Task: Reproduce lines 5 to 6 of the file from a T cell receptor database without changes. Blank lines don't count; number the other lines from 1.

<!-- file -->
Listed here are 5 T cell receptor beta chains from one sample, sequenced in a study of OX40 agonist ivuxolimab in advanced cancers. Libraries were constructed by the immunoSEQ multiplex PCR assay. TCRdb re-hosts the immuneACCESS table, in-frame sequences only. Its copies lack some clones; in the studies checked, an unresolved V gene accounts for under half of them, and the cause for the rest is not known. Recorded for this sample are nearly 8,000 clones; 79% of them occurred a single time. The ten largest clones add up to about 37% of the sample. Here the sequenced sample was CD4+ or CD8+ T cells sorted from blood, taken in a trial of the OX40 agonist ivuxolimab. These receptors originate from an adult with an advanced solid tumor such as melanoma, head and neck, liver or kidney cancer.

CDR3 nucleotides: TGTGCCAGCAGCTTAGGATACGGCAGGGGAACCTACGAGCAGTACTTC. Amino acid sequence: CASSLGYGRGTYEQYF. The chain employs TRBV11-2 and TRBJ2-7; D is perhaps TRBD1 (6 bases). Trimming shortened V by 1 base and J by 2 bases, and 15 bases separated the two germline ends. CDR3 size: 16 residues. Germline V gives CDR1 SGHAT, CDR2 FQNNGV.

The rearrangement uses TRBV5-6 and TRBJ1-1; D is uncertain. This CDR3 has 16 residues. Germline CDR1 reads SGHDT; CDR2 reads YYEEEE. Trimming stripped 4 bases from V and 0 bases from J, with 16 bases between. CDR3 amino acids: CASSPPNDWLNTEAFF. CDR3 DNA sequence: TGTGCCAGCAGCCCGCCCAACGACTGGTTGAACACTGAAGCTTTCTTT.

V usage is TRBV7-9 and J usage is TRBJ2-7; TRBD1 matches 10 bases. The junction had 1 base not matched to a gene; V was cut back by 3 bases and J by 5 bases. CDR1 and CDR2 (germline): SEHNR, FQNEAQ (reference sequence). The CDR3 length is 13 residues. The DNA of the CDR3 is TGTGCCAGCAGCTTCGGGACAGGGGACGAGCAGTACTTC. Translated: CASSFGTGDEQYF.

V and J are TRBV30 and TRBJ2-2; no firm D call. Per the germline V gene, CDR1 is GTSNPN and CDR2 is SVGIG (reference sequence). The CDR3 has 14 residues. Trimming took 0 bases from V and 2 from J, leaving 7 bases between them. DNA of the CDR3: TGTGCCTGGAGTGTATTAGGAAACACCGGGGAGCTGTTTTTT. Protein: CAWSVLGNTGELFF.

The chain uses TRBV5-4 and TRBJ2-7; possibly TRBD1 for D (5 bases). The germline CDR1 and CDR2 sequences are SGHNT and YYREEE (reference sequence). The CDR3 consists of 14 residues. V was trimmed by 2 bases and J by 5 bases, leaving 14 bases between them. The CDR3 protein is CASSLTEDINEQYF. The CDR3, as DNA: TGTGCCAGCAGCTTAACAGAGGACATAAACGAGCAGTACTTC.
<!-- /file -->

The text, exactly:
V and J are TRBV30 and TRBJ2-2; no firm D call. Per the germline V gene, CDR1 is GTSNPN and CDR2 is SVGIG (reference sequence). The CDR3 has 14 residues. Trimming took 0 bases from V and 2 from J, leaving 7 bases between them. DNA of the CDR3: TGTGCCTGGAGTGTATTAGGAAACACCGGGGAGCTGTTTTTT. Protein: CAWSVLGNTGELFF.

The chain uses TRBV5-4 and TRBJ2-7; possibly TRBD1 for D (5 bases). The germline CDR1 and CDR2 sequences are SGHNT and YYREEE (reference sequence). The CDR3 consists of 14 residues. V was trimmed by 2 bases and J by 5 bases, leaving 14 bases between them. The CDR3 protein is CASSLTEDINEQYF. The CDR3, as DNA: TGTGCCAGCAGCTTAACAGAGGACATAAACGAGCAGTACTTC.